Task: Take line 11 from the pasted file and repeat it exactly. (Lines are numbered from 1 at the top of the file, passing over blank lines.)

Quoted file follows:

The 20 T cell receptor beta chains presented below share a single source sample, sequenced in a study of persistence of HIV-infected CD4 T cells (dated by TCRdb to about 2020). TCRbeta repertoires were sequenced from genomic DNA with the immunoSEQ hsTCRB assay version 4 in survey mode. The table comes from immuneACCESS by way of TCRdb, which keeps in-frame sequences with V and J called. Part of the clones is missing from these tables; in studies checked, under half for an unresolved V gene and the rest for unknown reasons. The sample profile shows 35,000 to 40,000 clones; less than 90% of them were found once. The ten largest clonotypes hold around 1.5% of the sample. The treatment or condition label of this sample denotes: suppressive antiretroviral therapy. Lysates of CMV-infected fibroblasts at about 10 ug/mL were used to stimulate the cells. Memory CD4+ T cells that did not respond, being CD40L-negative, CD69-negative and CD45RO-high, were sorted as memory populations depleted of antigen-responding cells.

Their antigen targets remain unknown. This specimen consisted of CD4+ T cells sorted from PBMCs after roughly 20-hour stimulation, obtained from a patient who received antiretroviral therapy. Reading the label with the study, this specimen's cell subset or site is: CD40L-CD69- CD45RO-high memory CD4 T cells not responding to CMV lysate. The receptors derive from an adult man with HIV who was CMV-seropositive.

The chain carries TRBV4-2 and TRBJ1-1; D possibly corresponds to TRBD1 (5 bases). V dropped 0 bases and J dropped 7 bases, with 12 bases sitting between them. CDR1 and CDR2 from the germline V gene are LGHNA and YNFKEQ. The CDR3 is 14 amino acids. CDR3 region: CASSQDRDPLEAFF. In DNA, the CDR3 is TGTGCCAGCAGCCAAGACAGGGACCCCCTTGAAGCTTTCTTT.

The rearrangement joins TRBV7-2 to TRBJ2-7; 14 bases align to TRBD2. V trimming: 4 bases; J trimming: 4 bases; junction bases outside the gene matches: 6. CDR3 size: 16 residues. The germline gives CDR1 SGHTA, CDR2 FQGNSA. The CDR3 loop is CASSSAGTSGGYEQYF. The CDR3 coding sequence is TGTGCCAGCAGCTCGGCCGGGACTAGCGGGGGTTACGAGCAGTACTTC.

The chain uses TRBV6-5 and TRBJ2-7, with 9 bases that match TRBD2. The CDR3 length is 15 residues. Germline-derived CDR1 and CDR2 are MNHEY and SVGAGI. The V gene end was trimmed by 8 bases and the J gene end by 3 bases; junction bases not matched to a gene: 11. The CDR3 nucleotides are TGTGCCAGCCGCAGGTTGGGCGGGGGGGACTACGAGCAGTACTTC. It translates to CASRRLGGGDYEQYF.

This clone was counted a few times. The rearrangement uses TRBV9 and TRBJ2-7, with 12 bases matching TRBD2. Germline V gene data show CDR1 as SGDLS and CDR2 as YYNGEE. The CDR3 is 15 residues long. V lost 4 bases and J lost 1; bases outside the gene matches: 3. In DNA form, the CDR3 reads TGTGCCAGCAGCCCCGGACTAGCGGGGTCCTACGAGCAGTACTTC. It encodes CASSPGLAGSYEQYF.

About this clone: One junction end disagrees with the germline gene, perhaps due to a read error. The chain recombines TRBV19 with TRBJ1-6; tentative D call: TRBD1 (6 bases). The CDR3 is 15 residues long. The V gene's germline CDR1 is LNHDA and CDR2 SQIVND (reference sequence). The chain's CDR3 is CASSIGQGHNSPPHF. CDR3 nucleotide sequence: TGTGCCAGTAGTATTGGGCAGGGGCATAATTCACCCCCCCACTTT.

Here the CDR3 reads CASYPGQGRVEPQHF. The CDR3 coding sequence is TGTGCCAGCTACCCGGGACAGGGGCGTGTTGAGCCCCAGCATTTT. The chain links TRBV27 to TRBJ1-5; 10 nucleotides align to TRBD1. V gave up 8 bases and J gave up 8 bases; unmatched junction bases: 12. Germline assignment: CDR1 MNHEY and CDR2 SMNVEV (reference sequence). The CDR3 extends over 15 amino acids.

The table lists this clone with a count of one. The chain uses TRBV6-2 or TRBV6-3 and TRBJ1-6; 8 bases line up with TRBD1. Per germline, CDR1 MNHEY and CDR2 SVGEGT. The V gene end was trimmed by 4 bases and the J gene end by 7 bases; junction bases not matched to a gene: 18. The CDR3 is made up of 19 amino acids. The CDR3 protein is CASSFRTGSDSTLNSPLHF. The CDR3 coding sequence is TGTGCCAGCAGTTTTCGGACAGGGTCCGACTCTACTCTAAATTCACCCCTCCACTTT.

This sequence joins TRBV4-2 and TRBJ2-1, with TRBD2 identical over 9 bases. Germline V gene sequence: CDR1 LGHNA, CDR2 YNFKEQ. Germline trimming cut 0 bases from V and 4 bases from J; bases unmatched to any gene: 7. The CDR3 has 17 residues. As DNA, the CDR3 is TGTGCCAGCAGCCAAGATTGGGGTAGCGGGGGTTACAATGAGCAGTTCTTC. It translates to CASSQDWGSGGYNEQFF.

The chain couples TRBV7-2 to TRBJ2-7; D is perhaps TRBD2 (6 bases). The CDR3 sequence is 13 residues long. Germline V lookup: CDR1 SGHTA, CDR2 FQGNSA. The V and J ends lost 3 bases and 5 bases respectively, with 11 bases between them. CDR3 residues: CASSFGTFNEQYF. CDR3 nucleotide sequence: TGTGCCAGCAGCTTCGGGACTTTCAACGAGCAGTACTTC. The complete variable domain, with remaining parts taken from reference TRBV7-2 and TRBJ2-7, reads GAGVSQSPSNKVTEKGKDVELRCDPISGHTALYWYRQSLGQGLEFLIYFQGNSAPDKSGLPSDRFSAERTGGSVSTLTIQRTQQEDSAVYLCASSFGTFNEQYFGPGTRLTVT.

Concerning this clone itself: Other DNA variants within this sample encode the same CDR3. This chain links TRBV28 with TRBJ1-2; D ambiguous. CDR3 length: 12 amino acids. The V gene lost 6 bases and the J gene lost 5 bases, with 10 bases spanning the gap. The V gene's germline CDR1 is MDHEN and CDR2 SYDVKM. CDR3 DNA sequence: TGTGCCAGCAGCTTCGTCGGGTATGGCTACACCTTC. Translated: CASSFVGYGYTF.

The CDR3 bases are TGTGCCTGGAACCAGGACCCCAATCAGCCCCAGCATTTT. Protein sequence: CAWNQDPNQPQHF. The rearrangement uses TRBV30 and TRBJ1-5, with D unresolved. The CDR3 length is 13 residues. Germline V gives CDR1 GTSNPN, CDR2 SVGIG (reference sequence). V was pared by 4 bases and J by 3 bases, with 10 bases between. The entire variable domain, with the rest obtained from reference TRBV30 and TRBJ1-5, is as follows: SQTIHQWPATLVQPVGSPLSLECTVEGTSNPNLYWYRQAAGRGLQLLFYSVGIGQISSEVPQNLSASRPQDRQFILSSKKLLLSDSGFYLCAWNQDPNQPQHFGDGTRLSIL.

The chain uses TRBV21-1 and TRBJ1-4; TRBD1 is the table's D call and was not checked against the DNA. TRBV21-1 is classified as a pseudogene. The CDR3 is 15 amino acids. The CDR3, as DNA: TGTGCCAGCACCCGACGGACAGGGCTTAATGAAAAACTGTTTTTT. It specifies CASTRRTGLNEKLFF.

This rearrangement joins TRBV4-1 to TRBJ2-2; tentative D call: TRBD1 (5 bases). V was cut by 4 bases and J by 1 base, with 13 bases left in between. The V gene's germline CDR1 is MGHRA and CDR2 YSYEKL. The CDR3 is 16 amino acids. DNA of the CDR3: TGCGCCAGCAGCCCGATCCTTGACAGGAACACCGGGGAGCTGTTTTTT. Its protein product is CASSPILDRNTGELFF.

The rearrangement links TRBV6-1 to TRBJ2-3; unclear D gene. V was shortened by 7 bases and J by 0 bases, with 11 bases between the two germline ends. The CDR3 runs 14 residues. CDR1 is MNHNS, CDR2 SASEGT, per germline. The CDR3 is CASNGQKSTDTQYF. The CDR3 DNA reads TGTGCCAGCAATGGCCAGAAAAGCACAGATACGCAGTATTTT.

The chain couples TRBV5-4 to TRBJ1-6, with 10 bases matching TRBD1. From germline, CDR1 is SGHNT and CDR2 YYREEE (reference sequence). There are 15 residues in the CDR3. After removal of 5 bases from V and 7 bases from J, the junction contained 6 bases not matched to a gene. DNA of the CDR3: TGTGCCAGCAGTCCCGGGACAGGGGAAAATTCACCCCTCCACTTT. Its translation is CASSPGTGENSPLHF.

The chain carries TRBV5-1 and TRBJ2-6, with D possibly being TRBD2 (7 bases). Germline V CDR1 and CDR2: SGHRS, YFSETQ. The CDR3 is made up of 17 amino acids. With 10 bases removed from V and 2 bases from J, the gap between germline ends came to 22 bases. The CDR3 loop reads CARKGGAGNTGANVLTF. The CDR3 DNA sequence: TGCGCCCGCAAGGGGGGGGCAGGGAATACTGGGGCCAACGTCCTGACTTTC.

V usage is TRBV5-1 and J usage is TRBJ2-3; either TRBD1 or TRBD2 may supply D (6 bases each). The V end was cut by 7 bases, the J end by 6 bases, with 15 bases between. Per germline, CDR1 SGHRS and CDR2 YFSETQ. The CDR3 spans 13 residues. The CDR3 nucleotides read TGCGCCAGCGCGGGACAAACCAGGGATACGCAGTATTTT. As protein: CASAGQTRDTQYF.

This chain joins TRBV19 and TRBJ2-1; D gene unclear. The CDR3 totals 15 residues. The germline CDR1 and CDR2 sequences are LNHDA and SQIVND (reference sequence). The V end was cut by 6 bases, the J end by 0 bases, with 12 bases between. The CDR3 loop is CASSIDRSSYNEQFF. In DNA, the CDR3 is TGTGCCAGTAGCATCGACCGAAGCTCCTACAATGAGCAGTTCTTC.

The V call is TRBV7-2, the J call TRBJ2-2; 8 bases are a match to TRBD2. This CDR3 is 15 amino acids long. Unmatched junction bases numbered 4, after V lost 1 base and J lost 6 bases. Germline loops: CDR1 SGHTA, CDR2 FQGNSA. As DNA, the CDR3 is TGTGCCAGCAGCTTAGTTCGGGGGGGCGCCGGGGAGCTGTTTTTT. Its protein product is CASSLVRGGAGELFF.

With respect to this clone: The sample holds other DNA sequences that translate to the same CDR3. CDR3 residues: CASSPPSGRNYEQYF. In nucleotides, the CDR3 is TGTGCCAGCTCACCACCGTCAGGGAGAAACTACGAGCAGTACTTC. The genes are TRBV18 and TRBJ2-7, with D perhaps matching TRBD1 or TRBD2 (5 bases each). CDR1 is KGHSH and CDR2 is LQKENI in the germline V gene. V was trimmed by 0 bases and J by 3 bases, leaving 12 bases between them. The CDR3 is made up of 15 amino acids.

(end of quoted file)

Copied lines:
The chain couples TRBV7-2 to TRBJ2-7; D is perhaps TRBD2 (6 bases). The CDR3 sequence is 13 residues long. Germline V lookup: CDR1 SGHTA, CDR2 FQGNSA. The V and J ends lost 3 bases and 5 bases respectively, with 11 bases between them. CDR3 residues: CASSFGTFNEQYF. CDR3 nucleotide sequence: TGTGCCAGCAGCTTCGGGACTTTCAACGAGCAGTACTTC. The complete variable domain, with remaining parts taken from reference TRBV7-2 and TRBJ2-7, reads GAGVSQSPSNKVTEKGKDVELRCDPISGHTALYWYRQSLGQGLEFLIYFQGNSAPDKSGLPSDRFSAERTGGSVSTLTIQRTQQEDSAVYLCASSFGTFNEQYFGPGTRLTVT.